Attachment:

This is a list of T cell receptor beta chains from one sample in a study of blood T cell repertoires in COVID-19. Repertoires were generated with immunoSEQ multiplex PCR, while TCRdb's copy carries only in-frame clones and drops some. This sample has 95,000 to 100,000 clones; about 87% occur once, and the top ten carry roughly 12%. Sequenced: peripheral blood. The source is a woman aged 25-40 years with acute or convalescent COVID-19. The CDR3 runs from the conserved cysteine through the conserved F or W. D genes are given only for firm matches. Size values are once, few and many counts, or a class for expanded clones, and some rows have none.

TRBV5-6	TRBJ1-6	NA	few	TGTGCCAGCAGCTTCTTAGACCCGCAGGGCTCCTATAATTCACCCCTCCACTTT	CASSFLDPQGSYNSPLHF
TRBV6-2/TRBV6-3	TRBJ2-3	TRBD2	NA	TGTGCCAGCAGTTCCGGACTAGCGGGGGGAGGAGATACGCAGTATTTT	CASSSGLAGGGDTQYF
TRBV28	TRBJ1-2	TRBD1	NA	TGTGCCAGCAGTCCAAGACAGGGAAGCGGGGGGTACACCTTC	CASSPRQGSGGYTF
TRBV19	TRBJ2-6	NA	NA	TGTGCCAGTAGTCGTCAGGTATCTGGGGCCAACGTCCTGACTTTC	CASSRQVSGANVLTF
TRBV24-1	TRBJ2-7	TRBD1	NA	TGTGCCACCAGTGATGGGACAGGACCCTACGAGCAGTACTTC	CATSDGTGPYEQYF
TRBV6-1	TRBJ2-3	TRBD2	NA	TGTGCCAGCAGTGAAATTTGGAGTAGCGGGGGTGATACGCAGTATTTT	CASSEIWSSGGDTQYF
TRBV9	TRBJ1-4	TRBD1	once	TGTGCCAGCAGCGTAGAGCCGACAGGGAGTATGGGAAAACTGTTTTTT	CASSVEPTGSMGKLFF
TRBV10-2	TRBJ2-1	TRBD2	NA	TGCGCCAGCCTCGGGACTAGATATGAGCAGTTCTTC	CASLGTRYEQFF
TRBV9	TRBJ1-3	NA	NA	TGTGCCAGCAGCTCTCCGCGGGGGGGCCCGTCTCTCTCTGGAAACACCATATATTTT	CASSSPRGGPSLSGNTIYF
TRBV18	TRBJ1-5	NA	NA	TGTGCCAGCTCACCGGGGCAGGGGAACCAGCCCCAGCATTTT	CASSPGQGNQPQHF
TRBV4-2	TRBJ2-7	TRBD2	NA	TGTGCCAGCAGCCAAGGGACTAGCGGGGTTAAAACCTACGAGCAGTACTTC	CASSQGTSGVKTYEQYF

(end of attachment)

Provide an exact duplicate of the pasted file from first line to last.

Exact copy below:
This is a list of T cell receptor beta chains from one sample in a study of blood T cell repertoires in COVID-19. Repertoires were generated with immunoSEQ multiplex PCR, while TCRdb's copy carries only in-frame clones and drops some. This sample has 95,000 to 100,000 clones; about 87% occur once, and the top ten carry roughly 12%. Sequenced: peripheral blood. The source is a woman aged 25-40 years with acute or convalescent COVID-19. The CDR3 runs from the conserved cysteine through the conserved F or W. D genes are given only for firm matches. Size values are once, few and many counts, or a class for expanded clones, and some rows have none.

TRBV5-6	TRBJ1-6	NA	few	TGTGCCAGCAGCTTCTTAGACCCGCAGGGCTCCTATAATTCACCCCTCCACTTT	CASSFLDPQGSYNSPLHF
TRBV6-2/TRBV6-3	TRBJ2-3	TRBD2	NA	TGTGCCAGCAGTTCCGGACTAGCGGGGGGAGGAGATACGCAGTATTTT	CASSSGLAGGGDTQYF
TRBV28	TRBJ1-2	TRBD1	NA	TGTGCCAGCAGTCCAAGACAGGGAAGCGGGGGGTACACCTTC	CASSPRQGSGGYTF
TRBV19	TRBJ2-6	NA	NA	TGTGCCAGTAGTCGTCAGGTATCTGGGGCCAACGTCCTGACTTTC	CASSRQVSGANVLTF
TRBV24-1	TRBJ2-7	TRBD1	NA	TGTGCCACCAGTGATGGGACAGGACCCTACGAGCAGTACTTC	CATSDGTGPYEQYF
TRBV6-1	TRBJ2-3	TRBD2	NA	TGTGCCAGCAGTGAAATTTGGAGTAGCGGGGGTGATACGCAGTATTTT	CASSEIWSSGGDTQYF
TRBV9	TRBJ1-4	TRBD1	once	TGTGCCAGCAGCGTAGAGCCGACAGGGAGTATGGGAAAACTGTTTTTT	CASSVEPTGSMGKLFF
TRBV10-2	TRBJ2-1	TRBD2	NA	TGCGCCAGCCTCGGGACTAGATATGAGCAGTTCTTC	CASLGTRYEQFF
TRBV9	TRBJ1-3	NA	NA	TGTGCCAGCAGCTCTCCGCGGGGGGGCCCGTCTCTCTCTGGAAACACCATATATTTT	CASSSPRGGPSLSGNTIYF
TRBV18	TRBJ1-5	NA	NA	TGTGCCAGCTCACCGGGGCAGGGGAACCAGCCCCAGCATTTT	CASSPGQGNQPQHF
TRBV4-2	TRBJ2-7	TRBD2	NA	TGTGCCAGCAGCCAAGGGACTAGCGGGGTTAAAACCTACGAGCAGTACTTC	CASSQGTSGVKTYEQYF